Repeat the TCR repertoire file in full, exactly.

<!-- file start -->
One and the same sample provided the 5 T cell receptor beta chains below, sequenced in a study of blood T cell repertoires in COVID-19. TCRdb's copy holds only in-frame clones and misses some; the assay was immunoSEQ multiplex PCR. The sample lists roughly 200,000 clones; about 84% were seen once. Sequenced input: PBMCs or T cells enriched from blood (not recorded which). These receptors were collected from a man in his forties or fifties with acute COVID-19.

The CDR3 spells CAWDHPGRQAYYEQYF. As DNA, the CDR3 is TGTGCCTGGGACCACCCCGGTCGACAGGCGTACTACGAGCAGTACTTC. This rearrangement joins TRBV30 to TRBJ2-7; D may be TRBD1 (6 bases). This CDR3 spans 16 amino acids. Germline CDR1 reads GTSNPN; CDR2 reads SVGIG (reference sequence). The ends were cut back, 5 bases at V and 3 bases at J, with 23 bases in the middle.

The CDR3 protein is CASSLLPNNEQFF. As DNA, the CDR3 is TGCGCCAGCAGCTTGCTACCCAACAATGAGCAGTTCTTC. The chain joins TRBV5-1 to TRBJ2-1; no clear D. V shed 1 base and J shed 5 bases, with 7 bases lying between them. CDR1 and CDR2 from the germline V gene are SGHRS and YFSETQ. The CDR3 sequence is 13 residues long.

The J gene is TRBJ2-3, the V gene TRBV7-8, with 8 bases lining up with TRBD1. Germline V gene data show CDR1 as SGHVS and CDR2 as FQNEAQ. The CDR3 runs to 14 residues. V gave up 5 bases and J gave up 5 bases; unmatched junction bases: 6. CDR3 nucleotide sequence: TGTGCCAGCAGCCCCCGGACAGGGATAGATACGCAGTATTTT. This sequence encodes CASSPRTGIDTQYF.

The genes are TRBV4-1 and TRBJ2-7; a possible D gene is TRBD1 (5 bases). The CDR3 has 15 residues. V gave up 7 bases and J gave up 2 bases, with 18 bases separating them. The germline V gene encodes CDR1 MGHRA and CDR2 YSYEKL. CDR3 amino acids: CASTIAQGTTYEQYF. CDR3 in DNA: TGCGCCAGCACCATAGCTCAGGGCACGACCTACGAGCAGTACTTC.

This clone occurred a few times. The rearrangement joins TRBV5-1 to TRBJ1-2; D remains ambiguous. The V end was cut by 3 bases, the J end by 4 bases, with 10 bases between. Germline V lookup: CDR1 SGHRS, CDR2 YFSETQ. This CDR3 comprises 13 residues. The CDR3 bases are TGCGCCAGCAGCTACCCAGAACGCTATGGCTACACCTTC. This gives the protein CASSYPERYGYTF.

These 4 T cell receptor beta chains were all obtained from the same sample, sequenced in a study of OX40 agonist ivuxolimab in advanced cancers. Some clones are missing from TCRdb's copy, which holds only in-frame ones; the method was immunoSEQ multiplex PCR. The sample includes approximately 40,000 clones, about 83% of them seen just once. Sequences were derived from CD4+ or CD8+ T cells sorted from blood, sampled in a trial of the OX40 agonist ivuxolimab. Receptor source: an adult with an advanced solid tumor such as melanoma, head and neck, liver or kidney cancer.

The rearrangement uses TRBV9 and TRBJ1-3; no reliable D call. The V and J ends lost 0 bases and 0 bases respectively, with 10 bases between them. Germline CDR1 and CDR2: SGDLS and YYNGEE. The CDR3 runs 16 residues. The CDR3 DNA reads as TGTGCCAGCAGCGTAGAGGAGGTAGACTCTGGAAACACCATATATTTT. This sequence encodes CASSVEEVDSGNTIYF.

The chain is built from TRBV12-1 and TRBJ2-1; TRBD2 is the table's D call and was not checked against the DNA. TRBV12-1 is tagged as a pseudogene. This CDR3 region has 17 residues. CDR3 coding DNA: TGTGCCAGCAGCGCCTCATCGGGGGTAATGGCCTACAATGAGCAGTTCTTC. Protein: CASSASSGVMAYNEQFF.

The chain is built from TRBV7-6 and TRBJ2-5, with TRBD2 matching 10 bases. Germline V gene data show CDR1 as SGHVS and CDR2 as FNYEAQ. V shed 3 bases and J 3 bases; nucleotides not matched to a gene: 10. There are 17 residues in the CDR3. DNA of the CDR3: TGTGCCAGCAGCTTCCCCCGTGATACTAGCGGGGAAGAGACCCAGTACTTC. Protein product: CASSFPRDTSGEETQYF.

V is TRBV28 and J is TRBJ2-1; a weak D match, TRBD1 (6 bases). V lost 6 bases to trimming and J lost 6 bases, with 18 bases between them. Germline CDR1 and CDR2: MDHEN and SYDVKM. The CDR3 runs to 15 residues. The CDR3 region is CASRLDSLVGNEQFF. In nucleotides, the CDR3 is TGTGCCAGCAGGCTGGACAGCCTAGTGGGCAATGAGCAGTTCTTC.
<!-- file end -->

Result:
One and the same sample provided the 5 T cell receptor beta chains below, sequenced in a study of blood T cell repertoires in COVID-19. TCRdb's copy holds only in-frame clones and misses some; the assay was immunoSEQ multiplex PCR. The sample lists roughly 200,000 clones; about 84% were seen once. Sequenced input: PBMCs or T cells enriched from blood (not recorded which). These receptors were collected from a man in his forties or fifties with acute COVID-19.

The CDR3 spells CAWDHPGRQAYYEQYF. As DNA, the CDR3 is TGTGCCTGGGACCACCCCGGTCGACAGGCGTACTACGAGCAGTACTTC. This rearrangement joins TRBV30 to TRBJ2-7; D may be TRBD1 (6 bases). This CDR3 spans 16 amino acids. Germline CDR1 reads GTSNPN; CDR2 reads SVGIG (reference sequence). The ends were cut back, 5 bases at V and 3 bases at J, with 23 bases in the middle.

The CDR3 protein is CASSLLPNNEQFF. As DNA, the CDR3 is TGCGCCAGCAGCTTGCTACCCAACAATGAGCAGTTCTTC. The chain joins TRBV5-1 to TRBJ2-1; no clear D. V shed 1 base and J shed 5 bases, with 7 bases lying between them. CDR1 and CDR2 from the germline V gene are SGHRS and YFSETQ. The CDR3 sequence is 13 residues long.

The J gene is TRBJ2-3, the V gene TRBV7-8, with 8 bases lining up with TRBD1. Germline V gene data show CDR1 as SGHVS and CDR2 as FQNEAQ. The CDR3 runs to 14 residues. V gave up 5 bases and J gave up 5 bases; unmatched junction bases: 6. CDR3 nucleotide sequence: TGTGCCAGCAGCCCCCGGACAGGGATAGATACGCAGTATTTT. This sequence encodes CASSPRTGIDTQYF.

The genes are TRBV4-1 and TRBJ2-7; a possible D gene is TRBD1 (5 bases). The CDR3 has 15 residues. V gave up 7 bases and J gave up 2 bases, with 18 bases separating them. The germline V gene encodes CDR1 MGHRA and CDR2 YSYEKL. CDR3 amino acids: CASTIAQGTTYEQYF. CDR3 in DNA: TGCGCCAGCACCATAGCTCAGGGCACGACCTACGAGCAGTACTTC.

This clone occurred a few times. The rearrangement joins TRBV5-1 to TRBJ1-2; D remains ambiguous. The V end was cut by 3 bases, the J end by 4 bases, with 10 bases between. Germline V lookup: CDR1 SGHRS, CDR2 YFSETQ. This CDR3 comprises 13 residues. The CDR3 bases are TGCGCCAGCAGCTACCCAGAACGCTATGGCTACACCTTC. This gives the protein CASSYPERYGYTF.

These 4 T cell receptor beta chains were all obtained from the same sample, sequenced in a study of OX40 agonist ivuxolimab in advanced cancers. Some clones are missing from TCRdb's copy, which holds only in-frame ones; the method was immunoSEQ multiplex PCR. The sample includes approximately 40,000 clones, about 83% of them seen just once. Sequences were derived from CD4+ or CD8+ T cells sorted from blood, sampled in a trial of the OX40 agonist ivuxolimab. Receptor source: an adult with an advanced solid tumor such as melanoma, head and neck, liver or kidney cancer.

The rearrangement uses TRBV9 and TRBJ1-3; no reliable D call. The V and J ends lost 0 bases and 0 bases respectively, with 10 bases between them. Germline CDR1 and CDR2: SGDLS and YYNGEE. The CDR3 runs 16 residues. The CDR3 DNA reads as TGTGCCAGCAGCGTAGAGGAGGTAGACTCTGGAAACACCATATATTTT. This sequence encodes CASSVEEVDSGNTIYF.

The chain is built from TRBV12-1 and TRBJ2-1; TRBD2 is the table's D call and was not checked against the DNA. TRBV12-1 is tagged as a pseudogene. This CDR3 region has 17 residues. CDR3 coding DNA: TGTGCCAGCAGCGCCTCATCGGGGGTAATGGCCTACAATGAGCAGTTCTTC. Protein: CASSASSGVMAYNEQFF.

The chain is built from TRBV7-6 and TRBJ2-5, with TRBD2 matching 10 bases. Germline V gene data show CDR1 as SGHVS and CDR2 as FNYEAQ. V shed 3 bases and J 3 bases; nucleotides not matched to a gene: 10. There are 17 residues in the CDR3. DNA of the CDR3: TGTGCCAGCAGCTTCCCCCGTGATACTAGCGGGGAAGAGACCCAGTACTTC. Protein product: CASSFPRDTSGEETQYF.

V is TRBV28 and J is TRBJ2-1; a weak D match, TRBD1 (6 bases). V lost 6 bases to trimming and J lost 6 bases, with 18 bases between them. Germline CDR1 and CDR2: MDHEN and SYDVKM. The CDR3 runs to 15 residues. The CDR3 region is CASRLDSLVGNEQFF. In nucleotides, the CDR3 is TGTGCCAGCAGGCTGGACAGCCTAGTGGGCAATGAGCAGTTCTTC.